But of course, this controversial bedding component does have its downsides. Many of us - Jeremiah included - find flat sheets not only complicated to style but also claustrophobic to sleep in, and if you're a restless sleeper, it's more than likely you find yourself tangled up in your top sheet every morning. That said, the bottom line is there's really no 'right' or 'wrong' way to style your bed - just stick to whatever works for you.

How should you style a top sheet?

A bedroom with pink walls and white sheets styled on a bed

(Image credit: Gingerlily)

Of course, there's an aesthetic benefit to top sheets, too (ensuring you know how to properly style one, that is). Typically, they're folded over the very top of your comforter to offer a strip of contrasting material near your pillow for a neat and tidy look, but there are plenty of ways to experiment with the way you want it to look.

'Suppose it's a decision that is about temperature regulation - in that case, a top sheet can be simply laid on top of the fitted sheet with the duvet on top, as an invisible layer,' says Deborah. 'Or, if opting for a top sheet with a decorative edge or detailing, you can choose to fold the top of the sheet over the duvet, revealing the pattern and adding an extra touch of personality, colour and pattern to the bed.'

Can you compromise on a top sheet if sharing a bed?

A bedroom with blue wall and cream and wood accents

(Image credit: Malissa Mabey. Design: Susannah Holmberg Studios)

Of course, if you share a bed but only one of you prefers to sleep with a top sheet, you'll need to come to a point of compromise. Fortunately, Deborah says it doesn't have to be a binary decision on whether to sleep without one or not.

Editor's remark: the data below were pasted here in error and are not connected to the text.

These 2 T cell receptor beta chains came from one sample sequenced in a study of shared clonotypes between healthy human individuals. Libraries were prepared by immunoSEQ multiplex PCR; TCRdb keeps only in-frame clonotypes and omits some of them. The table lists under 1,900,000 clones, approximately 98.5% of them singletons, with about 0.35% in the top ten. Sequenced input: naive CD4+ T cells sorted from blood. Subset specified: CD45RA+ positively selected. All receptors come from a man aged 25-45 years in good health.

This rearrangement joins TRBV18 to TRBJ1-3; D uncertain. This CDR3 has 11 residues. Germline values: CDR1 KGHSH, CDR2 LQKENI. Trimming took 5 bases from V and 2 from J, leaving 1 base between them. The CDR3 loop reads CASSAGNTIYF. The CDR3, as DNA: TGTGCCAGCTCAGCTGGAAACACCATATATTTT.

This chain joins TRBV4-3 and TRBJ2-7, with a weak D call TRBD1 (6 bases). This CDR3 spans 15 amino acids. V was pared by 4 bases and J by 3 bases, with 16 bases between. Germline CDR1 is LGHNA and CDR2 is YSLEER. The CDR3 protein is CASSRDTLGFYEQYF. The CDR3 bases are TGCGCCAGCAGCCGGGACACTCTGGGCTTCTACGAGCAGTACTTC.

'A top sheet is such a light piece of bedding that it can easily be pulled towards one side of the bed at nighttime if the other person would prefer to not have it as an extra layer,' she says. Or, you could use Nate and Jeremiah's 'lasagne' method, with one person sleeping on top of the flat sheet and the other sleeping under it in the traditional way (although, it would create a barrier between you both!).

'If it's a decision that's about temperature regulation, then it may be worth considering a "half and half" silk duvet, which is divided down the middle with one half of the duvet a summer weight, while the other half an all-seasons weight,' Deborah adds. 'This will suit partners who prefer a different duvet weight and is the perfect solution for couples who want a tailored level of comfort.' The best bedding brands such as Gingerlily, Saatva, and Brooklinen, all offer these 'dual' bedding options.

Ultimately, the answer to the most cozy bed possible is whatever particular bedding setup works best for you, but remember to meet halfway if you share a bed! That truly is the secret to a long and happy relationship...

A post shared by Nate Berkus

A photo posted by nateberkus on

Color & Trends Editor

Lilith Hudson is the Color & Trends Editor at Livingetc. Writing news, features, and explainers for our digital platform, she's the go-to person for all the latest micro-trends, interior hacks, and color inspiration you need in your home. Lilith discovered a love for lifestyle journalism during her BA in English and Philosophy at the University of Nottingham where she spent more time writing for her student magazine than she did studying. After graduating, she decided to take things a step further and now holds an MA in Magazine Journalism from City, University of London, with previous experience at the Saturday Times Magazine, Evening Standard, DJ Mag, and The Simple Things Magazine. At weekends you'll find her renovating a tiny one-up, one-down annex next to her Dad's holiday cottage in the Derbyshire dales where she applies all the latest design ideas she's picked up through the week.